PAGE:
Anyway enough of my gripes with the community, as you progress through the levels and obtain kills and complete challenges you gain XP for your character, gun and division. The division being a new area for you to gain XP for essentially adds another benefit or perk to your class. Character XP allows your character access to higher levelled guns or equipment and once you reach the top you will like previous games, be able to prestige and start the levelling up process again. Prestiging does have the benefit of opening up rare skins for your favourite weapons. Weapon XP allows you to attach certain attachments to your gun, less recoil, increased reaction, rapid-fire, scope, extended mags etc You will want to open up some of these options quite quickly as the basic guns are often a big disadvantage.
There is now a hub area to obtain challenges, prestige and test guns on a firing range. Picking up and completing these challenges opens up additional XP to level up or titles or equipment to keep you interested in the proceedings. You can also give the firing range a go and test out your weaponry and any adjustments you may have made to them.
In terms of game modes on offer, you will find every mode you would expect from a Call of Duty game. From the straightforward Team Deathmatch and Free for All to the objective-driven modes Headquarters, Domination, Search and Destroy, Hardpoint, Kill Confirmed, and War. If you are feeling as though you have skills, you can also give the ranked play a go.
If Co-Op gameplay is your thing. The Zombies mode is present again. The mode relies on you working with 4 teammates and trying to complement each other with your class choice whilst completing a number of objectives to progress through the game. Sometimes the objective is not clear, so reference to an online Wiki or playing some more experienced players may help. As much as I have bashed the community in this review, there were some pretty helpful people online when I was playing this mode, credit where credit is due.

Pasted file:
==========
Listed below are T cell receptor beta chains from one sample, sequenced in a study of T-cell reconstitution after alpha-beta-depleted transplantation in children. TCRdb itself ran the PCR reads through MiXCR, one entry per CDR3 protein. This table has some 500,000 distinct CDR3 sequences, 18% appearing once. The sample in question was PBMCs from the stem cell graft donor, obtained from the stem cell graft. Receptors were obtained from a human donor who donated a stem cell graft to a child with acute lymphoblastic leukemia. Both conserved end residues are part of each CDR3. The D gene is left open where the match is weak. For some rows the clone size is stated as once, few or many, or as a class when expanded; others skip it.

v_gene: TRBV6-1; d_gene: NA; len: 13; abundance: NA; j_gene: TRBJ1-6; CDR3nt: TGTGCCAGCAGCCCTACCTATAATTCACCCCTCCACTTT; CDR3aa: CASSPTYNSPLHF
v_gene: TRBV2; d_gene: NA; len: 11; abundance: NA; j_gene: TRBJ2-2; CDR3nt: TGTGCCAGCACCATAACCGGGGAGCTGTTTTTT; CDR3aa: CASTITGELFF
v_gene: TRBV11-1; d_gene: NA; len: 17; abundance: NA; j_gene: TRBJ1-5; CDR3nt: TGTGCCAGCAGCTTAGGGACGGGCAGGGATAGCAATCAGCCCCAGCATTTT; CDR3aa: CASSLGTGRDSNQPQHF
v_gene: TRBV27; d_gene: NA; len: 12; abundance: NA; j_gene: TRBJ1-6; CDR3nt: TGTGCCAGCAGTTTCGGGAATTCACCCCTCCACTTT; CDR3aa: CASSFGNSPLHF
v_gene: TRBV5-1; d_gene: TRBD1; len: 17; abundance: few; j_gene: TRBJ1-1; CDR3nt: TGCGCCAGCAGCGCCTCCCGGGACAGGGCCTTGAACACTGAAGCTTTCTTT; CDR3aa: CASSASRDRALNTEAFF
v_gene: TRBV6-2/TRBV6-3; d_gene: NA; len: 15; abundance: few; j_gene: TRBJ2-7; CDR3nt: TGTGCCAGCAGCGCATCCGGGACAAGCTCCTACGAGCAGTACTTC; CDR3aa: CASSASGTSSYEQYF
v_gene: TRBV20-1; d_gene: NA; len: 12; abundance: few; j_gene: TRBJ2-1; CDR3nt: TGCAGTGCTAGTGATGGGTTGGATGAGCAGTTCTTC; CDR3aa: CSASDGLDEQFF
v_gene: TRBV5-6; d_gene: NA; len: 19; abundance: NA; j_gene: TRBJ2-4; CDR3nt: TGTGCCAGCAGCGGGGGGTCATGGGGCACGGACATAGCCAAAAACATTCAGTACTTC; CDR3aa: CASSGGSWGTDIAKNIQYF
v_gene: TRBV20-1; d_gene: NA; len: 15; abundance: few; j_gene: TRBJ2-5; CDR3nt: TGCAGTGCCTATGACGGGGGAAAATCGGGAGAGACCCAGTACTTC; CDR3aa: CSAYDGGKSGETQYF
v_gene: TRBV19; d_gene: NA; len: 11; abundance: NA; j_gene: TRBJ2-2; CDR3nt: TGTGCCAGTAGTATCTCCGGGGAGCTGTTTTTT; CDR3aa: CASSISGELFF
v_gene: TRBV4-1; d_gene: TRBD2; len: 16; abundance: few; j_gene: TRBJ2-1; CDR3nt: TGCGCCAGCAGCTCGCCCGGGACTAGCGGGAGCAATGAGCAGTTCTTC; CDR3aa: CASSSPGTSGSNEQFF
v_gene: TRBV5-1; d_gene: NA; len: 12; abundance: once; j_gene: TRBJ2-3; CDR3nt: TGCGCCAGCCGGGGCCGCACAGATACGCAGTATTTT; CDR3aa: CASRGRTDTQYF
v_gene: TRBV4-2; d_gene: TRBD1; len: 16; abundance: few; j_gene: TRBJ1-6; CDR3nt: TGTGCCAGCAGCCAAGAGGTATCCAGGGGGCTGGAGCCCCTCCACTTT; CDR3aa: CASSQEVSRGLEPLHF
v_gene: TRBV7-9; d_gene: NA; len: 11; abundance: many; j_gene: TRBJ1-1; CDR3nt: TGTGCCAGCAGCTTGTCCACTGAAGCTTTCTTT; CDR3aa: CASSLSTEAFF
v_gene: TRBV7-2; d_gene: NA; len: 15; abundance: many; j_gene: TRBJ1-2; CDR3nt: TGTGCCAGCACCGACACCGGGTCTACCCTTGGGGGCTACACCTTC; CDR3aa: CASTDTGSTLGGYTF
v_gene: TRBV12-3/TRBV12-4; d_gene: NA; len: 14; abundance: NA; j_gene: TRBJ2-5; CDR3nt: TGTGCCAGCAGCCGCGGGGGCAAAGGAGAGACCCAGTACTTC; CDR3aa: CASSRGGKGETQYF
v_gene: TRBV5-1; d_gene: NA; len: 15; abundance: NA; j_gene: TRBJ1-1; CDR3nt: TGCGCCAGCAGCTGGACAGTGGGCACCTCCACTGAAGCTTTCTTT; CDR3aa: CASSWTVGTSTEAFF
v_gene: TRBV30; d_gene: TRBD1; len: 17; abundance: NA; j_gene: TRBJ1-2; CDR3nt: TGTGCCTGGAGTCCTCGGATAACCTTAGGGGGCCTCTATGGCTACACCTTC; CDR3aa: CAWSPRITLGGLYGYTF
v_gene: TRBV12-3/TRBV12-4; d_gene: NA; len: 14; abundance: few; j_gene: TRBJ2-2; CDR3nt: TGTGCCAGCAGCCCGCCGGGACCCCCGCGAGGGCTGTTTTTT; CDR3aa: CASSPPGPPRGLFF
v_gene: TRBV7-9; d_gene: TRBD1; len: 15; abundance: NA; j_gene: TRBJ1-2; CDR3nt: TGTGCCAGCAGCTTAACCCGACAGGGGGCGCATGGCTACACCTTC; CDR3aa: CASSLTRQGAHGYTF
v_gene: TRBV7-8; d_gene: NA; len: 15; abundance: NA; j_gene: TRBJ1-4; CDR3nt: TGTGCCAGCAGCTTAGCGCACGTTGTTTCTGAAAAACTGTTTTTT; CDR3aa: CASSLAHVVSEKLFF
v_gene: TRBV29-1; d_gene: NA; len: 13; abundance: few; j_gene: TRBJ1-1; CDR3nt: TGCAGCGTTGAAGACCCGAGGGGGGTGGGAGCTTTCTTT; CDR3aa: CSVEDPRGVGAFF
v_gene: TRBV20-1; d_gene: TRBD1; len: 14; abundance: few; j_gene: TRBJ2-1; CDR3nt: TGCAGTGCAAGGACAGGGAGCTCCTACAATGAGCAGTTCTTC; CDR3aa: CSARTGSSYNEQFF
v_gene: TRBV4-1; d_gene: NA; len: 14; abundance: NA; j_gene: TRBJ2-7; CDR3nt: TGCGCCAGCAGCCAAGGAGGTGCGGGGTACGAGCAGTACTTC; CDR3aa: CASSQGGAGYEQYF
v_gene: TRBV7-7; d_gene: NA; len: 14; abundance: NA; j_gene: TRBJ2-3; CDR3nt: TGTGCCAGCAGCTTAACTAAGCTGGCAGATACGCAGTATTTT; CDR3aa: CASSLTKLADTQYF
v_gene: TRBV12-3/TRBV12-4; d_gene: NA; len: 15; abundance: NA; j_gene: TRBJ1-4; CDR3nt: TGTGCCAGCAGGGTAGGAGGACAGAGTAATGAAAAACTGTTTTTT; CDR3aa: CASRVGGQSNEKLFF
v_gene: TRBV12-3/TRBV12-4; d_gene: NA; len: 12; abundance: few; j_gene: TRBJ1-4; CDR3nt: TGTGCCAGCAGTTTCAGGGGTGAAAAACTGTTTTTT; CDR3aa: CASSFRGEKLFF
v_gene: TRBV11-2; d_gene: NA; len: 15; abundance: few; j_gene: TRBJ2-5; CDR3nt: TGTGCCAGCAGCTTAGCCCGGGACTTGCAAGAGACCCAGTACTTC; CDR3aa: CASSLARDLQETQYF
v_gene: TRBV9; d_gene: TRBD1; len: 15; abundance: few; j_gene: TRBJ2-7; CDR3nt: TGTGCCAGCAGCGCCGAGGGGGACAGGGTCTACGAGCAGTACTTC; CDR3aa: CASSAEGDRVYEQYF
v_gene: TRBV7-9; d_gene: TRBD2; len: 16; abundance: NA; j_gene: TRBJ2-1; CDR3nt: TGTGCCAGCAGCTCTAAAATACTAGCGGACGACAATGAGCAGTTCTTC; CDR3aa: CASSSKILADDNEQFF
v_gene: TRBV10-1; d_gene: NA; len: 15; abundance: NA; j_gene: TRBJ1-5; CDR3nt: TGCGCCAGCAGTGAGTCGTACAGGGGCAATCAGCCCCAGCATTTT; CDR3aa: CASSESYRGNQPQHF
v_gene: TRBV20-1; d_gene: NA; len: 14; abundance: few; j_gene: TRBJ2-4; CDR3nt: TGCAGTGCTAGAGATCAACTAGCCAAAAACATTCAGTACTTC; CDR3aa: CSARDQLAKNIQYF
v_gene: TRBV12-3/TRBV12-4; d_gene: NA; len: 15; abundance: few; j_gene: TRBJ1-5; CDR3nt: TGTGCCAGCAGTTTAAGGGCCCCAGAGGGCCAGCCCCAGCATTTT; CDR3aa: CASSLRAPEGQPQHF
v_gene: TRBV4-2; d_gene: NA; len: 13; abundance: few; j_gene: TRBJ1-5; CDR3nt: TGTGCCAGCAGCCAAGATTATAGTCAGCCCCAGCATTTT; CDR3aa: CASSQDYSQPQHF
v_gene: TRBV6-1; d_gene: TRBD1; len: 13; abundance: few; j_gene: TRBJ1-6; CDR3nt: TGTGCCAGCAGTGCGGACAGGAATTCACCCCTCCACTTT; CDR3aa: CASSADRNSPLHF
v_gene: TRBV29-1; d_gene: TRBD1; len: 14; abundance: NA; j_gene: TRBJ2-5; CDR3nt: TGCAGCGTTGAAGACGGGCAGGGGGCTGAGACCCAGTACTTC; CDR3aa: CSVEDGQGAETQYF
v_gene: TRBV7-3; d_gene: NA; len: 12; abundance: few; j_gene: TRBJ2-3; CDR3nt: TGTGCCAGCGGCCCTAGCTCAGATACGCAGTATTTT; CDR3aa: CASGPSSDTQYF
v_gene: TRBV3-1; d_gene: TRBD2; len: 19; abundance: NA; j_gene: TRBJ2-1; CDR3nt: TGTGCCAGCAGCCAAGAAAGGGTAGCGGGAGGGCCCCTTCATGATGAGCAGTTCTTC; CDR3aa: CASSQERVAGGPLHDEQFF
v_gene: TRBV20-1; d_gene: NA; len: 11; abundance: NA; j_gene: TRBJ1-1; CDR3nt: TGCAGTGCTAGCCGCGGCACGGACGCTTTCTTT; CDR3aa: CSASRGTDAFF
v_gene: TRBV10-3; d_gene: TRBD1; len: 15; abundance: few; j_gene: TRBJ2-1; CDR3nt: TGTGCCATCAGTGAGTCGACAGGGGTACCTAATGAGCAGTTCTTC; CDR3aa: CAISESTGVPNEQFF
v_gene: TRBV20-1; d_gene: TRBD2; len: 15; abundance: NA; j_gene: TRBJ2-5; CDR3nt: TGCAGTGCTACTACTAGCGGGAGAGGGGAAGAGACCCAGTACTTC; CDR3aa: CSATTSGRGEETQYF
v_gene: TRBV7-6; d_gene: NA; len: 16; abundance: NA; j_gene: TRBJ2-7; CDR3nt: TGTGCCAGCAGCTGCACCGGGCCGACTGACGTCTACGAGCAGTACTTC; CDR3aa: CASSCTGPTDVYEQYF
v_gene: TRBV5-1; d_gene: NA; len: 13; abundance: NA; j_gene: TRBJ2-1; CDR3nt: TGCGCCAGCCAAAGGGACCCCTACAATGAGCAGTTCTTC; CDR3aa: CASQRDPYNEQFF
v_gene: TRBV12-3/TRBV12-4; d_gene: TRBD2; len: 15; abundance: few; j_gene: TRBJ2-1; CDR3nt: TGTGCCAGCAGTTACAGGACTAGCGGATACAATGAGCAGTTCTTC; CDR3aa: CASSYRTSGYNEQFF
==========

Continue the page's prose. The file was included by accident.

Make no mistake, this is a good game. I would go as far as saying it is a really good game, and if you are looking for a WW2 first person shooter this will certainly scratch that itch. It has almost relit my passion for Call of Duty (looks like I am back in for this year’s edition!) The nagging problem I have is what I mentioned in the first paragraph. Vince Zampella knows how to make an excellent first person shooter and if you are after an excellent first-person shooter, rather than a wartime first-person shooter, I would plump for Titanfall 2 over this everyday (especially as you can pick it up for around £5.00!), but would happily recommend both to anyone keen on the first person genre.
TBG Score: 8/10
Genre: First-person shooter
Players: 1, plus online
Publisher: Bifrost Ent.
Format: Steam, PlayStation 4, Xbox One